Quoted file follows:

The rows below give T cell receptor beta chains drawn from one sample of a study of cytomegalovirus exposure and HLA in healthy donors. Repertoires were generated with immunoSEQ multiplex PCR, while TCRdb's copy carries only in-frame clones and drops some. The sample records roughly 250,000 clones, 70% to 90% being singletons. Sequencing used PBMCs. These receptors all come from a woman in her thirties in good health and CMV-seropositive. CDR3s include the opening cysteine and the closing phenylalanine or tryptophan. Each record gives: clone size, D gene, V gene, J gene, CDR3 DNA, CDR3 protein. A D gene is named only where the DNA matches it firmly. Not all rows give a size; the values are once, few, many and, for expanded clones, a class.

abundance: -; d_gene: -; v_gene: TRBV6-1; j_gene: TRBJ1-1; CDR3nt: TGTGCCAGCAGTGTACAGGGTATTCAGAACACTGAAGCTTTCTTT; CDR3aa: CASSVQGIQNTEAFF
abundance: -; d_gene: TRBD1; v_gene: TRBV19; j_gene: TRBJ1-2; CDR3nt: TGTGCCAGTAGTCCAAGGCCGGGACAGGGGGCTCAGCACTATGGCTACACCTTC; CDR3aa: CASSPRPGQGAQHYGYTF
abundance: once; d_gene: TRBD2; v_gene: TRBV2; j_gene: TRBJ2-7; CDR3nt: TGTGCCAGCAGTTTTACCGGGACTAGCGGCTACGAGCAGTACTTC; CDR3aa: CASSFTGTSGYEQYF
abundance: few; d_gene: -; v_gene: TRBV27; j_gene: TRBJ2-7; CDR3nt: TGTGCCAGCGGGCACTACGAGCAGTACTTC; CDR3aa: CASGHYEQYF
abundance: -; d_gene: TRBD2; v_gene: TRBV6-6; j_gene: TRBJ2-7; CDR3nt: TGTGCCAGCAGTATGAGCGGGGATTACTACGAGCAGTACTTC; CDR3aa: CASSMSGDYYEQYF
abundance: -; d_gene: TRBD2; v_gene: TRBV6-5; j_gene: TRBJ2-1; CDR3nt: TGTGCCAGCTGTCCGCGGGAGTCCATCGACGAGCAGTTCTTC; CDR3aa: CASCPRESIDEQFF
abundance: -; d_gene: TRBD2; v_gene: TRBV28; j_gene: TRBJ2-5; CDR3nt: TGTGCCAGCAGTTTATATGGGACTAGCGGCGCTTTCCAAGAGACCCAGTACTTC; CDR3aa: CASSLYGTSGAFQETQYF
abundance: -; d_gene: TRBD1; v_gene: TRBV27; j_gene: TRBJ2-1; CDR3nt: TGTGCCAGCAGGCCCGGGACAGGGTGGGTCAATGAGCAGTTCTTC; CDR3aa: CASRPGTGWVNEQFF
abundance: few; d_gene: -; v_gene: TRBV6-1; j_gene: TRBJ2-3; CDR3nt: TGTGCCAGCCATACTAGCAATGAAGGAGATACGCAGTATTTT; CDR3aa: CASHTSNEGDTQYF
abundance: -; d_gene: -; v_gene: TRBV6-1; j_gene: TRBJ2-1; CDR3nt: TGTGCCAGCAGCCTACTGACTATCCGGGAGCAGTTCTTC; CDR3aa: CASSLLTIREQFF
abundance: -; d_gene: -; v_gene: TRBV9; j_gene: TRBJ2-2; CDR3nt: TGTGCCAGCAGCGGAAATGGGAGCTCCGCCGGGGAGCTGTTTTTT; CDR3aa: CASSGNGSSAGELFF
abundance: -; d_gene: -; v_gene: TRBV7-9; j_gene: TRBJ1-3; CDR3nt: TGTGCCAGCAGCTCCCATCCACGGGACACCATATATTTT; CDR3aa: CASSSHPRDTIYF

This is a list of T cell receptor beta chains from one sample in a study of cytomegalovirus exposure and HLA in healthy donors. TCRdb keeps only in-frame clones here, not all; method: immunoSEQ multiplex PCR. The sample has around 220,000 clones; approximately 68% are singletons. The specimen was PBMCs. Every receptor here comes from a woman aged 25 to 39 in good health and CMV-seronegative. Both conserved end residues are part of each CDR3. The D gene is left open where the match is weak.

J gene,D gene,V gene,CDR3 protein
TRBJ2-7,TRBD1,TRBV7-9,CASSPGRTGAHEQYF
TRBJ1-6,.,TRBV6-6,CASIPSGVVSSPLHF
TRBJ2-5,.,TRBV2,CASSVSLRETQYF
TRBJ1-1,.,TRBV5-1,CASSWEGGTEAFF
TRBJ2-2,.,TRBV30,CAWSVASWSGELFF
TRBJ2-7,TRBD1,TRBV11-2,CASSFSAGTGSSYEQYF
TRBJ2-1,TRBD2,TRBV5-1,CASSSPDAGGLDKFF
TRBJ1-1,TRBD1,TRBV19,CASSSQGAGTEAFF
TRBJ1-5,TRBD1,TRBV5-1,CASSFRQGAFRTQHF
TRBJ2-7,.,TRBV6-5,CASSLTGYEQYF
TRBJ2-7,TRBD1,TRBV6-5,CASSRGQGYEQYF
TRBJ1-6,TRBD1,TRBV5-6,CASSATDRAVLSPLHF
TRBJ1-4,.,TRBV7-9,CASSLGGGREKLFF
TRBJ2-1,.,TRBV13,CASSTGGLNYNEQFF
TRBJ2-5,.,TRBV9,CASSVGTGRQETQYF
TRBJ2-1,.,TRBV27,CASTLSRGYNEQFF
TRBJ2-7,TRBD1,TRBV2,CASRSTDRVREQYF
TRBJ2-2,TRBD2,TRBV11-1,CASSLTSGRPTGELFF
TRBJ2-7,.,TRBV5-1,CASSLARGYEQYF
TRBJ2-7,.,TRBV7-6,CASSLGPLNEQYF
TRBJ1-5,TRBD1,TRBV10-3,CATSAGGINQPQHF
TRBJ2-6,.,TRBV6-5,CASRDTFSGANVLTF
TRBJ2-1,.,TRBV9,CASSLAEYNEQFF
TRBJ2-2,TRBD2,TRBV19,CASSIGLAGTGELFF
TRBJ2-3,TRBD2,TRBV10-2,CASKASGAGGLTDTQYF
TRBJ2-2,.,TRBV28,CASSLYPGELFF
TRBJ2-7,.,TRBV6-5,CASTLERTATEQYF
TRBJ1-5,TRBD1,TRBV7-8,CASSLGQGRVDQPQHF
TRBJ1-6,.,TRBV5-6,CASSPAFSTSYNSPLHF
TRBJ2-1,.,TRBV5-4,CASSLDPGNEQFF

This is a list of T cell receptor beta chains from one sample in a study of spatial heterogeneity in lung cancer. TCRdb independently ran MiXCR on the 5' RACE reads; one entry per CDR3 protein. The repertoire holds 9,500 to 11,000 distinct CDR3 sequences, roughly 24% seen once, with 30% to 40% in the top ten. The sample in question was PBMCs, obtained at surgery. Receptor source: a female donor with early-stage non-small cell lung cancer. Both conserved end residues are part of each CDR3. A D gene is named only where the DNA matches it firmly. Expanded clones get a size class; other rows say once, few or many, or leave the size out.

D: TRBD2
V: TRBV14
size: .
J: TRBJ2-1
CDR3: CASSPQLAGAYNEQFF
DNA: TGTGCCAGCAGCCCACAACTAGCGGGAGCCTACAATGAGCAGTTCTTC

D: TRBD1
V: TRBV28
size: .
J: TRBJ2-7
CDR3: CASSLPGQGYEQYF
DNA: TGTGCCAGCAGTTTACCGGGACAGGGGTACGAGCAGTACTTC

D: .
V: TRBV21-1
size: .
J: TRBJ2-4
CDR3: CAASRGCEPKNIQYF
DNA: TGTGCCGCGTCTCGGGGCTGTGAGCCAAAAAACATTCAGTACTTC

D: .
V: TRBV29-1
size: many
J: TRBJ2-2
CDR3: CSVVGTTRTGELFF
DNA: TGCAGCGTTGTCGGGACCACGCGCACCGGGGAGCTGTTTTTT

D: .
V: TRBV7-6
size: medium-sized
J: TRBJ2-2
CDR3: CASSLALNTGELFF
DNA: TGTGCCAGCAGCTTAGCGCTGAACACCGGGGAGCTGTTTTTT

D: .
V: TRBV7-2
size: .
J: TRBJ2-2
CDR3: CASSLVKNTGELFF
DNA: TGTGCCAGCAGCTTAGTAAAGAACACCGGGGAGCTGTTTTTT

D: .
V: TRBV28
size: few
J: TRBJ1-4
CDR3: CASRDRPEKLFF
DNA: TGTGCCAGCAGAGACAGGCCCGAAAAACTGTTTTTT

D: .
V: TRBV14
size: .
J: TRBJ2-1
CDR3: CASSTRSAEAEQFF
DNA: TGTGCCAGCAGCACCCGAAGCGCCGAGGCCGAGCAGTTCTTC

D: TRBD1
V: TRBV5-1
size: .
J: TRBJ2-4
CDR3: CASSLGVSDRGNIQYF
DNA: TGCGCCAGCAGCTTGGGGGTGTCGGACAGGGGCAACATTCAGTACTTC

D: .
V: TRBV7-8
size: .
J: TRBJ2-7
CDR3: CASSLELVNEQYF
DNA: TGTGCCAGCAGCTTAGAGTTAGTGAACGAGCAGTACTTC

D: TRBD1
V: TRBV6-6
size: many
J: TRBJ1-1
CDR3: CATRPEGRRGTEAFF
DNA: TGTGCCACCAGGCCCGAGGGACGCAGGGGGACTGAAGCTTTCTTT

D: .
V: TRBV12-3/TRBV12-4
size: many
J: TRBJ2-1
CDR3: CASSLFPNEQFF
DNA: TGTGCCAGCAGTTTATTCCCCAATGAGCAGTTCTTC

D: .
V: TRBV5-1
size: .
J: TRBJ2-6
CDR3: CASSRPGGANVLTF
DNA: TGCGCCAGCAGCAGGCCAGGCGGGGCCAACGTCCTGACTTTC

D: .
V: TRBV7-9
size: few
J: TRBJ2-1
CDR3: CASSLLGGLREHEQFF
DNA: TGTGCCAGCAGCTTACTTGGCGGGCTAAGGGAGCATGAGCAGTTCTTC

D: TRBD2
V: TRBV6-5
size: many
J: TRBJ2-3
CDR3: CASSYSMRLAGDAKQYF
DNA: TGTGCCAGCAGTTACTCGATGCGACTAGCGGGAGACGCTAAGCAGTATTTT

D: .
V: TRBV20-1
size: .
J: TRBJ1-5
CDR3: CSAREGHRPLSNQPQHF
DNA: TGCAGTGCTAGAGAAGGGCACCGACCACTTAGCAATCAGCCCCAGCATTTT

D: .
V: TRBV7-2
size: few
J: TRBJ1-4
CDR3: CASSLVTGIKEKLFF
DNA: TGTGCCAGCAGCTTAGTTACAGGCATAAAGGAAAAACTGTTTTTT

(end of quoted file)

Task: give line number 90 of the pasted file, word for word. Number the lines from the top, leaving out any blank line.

V: TRBV14